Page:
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I went to New Orleans for the last two weeks. I came back. I'd like to write an essay about what I saw and experienced, but I know that I will not be able to write in a way that explains anything. I'd like to abstain because of that, at least for the time being, but I know it's too important not to share. The media is not doing the catastrophic state of the majority of the city justice.

I will say this: that I am furious about the apathy this country is showing New Orleans, and has shown any devastated area at home or abroad in its history. Conditions are worse than I could have imagined, the disparity between the effects on rich and poor neighborhoods is beyond belief, and the outrage of the public over lack of action has died down. This should not be allowed to happen.

Neighborhoods remain untouched, four months later. My group and I gutted houses that have barely been entered since September. To gut a house, you essentially go inside and remove everything that has been damaged by water and become moldy. In most cases that we saw, this means everything in the house. "Everything" entails furniture, curtains, built-in cupboards, personal possessions, carpeting, floorboards, walls, all of these things that people expected to come home to left exactly as they were. The first house we worked in was in the Lower Ninth Ward, and its contents were covered in a layer of black muck eight inches thick. We would pull out bucketfuls of unidentifiable items, and then realize, oh, these were clothes. These were books. These belonged to a family. This was there home. Nothing can be saved.

I'll repeat myself: This should not be allowed to happen.

In elementary school you read about Martin Luther King, Jr., and if you're like me you'd like to deceive yourself into thinking that racism was overturned years ago, it doesn't happen now. That is a lie. It does. The situations we discovered are polluted with racism and classism, and they are strongly linked. Nearly every house I gutted belonged to a member of a poor black community. We worked for days in the Upper Ninth on houses belonging to a group of family members, pulling out everything and putting it in the street, where it sat. Garbage pick-up was suspended. One day, we switched to a middle-class white neighborhood. Here, after we'd been working for three hours and a vast array of mold-covered thing had accumulated on the lawn, a garbage truck pulled up and took it all away. They returned at the end of the day to finished the job. What does that say?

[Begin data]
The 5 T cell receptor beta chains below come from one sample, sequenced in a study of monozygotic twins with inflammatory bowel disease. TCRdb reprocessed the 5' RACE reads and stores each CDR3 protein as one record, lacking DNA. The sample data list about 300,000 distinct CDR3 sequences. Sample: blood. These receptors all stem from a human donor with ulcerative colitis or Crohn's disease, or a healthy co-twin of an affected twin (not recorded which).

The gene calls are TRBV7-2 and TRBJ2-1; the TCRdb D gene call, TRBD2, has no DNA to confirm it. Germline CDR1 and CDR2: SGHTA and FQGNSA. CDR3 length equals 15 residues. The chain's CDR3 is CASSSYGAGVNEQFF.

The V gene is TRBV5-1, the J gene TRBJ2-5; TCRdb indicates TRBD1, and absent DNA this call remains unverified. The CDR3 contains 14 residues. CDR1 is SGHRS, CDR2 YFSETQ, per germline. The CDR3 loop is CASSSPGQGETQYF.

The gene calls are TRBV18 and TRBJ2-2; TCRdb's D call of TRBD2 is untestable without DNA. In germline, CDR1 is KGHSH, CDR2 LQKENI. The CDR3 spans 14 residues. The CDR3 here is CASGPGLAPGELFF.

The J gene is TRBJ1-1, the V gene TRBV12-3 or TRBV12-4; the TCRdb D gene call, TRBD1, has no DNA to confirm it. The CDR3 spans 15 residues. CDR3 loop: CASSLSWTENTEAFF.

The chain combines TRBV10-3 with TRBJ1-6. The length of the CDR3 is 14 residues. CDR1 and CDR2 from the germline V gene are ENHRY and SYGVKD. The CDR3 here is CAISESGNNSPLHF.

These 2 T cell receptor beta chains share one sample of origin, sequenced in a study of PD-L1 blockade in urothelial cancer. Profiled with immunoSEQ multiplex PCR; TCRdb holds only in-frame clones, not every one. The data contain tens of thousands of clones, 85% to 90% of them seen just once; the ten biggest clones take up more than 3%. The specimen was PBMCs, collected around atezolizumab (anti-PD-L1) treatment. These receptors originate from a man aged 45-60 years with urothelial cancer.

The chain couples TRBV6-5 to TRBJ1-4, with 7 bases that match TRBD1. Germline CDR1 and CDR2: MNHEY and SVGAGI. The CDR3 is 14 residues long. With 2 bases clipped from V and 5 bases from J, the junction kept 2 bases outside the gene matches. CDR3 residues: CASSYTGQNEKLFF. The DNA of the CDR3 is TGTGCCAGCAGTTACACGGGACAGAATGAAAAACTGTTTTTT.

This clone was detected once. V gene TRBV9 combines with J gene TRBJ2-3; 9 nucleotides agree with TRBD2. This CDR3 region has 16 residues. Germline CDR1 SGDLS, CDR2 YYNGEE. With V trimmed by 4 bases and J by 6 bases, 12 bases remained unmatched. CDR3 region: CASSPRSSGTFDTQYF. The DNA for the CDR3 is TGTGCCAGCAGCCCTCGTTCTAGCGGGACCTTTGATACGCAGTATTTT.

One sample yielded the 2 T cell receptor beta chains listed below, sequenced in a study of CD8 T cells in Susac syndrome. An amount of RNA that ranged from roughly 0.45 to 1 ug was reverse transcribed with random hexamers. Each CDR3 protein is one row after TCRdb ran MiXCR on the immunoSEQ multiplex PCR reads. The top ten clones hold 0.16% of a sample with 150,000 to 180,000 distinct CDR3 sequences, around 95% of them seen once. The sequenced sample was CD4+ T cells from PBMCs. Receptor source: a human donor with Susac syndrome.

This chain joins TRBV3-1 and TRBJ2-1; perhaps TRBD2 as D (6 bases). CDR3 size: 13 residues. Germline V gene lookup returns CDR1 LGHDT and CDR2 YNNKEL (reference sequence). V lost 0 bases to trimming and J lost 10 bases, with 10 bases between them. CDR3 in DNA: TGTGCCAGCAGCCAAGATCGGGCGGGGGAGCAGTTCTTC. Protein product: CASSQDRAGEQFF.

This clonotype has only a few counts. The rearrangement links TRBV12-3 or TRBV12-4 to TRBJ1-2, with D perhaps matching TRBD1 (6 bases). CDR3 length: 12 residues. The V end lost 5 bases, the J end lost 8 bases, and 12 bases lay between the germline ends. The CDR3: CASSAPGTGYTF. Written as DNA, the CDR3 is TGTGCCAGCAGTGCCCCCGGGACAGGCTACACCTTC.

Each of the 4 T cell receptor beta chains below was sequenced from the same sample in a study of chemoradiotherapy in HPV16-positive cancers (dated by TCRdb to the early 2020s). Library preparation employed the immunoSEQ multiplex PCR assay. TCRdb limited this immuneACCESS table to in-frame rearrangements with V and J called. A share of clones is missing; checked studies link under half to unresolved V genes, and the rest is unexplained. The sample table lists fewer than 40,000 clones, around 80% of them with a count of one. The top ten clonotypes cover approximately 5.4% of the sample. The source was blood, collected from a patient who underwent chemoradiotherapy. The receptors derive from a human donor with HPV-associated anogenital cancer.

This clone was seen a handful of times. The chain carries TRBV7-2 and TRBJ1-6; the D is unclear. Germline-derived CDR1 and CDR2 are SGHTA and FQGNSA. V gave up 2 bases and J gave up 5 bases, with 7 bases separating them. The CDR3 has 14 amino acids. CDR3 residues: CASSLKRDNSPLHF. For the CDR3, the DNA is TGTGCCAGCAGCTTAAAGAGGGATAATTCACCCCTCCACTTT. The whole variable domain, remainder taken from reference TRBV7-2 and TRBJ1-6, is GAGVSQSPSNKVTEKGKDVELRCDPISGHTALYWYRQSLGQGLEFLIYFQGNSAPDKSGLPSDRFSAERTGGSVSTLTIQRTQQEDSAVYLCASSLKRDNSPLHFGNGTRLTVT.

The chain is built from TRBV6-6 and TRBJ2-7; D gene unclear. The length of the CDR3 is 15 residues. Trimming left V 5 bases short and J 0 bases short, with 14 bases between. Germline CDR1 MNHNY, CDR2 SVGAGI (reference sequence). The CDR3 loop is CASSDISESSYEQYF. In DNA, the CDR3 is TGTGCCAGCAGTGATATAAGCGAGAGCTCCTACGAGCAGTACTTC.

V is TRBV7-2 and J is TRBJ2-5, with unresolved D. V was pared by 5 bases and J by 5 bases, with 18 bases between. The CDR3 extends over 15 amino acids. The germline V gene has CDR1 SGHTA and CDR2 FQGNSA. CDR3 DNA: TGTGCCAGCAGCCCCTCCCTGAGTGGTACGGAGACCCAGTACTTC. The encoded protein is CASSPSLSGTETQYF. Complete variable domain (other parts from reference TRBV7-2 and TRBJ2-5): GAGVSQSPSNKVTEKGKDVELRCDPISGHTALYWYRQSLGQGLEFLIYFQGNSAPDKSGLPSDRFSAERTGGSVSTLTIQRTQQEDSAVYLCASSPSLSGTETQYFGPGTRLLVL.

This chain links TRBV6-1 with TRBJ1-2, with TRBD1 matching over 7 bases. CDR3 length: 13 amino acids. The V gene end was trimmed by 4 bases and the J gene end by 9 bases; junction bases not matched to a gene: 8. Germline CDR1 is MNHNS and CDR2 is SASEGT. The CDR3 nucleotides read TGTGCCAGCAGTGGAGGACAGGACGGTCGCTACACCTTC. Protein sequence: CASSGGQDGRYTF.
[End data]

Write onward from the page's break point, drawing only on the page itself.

Barring that incident, we spent our time working in poor neighborhoods that looked like war zones. Meanwhile, we had housing with a relief organization that sprung out of a church in the Garden District. The area we were living in looked like any rich neighborhood in any city in America. Houses were in pristine condition, shops were open, people were present. The only indication that something was wrong were the "Katrina Hours" of most businesses, everything still closing early.

A couple days when we were in the upper ninth, a woman in the upper ranks of the organization we were working through came by to give tours of the worksites to their sponsors (rich old people) and take pictures of our work. The first day it was disconcerting; the second, I got up the nerve to say to her enthusiastically, "So, are you going to help?" She looked at me as if to say, honey, do you know who I am? and replied, "I'm a photographer." "So what? I'm a college student," I responded, but she ignored me.

Please, do not ignore the people of New Orleans. Get your hands dirty. Go down and hook up with a relief organization. Donate anything. Write your congresspersons, senators, friends, enemies. If all you've done since the hurricanes were covered on CNN was think, "Oh, that's a pity," then you've at least gotten a start with empathy, but it is not enough. There are areas of the city that I truly believe are beyond repair and should be leveled, but if people wish to return to their homes, as many do, they should be given the opportunity to do so, and should be given government aid as well. Everyone in this country should be as furious as I am about the way things have been handled, and should be acting accordingly to set up ways to remedy that. Please, do something, anything. You would want it done for you.


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November 2009

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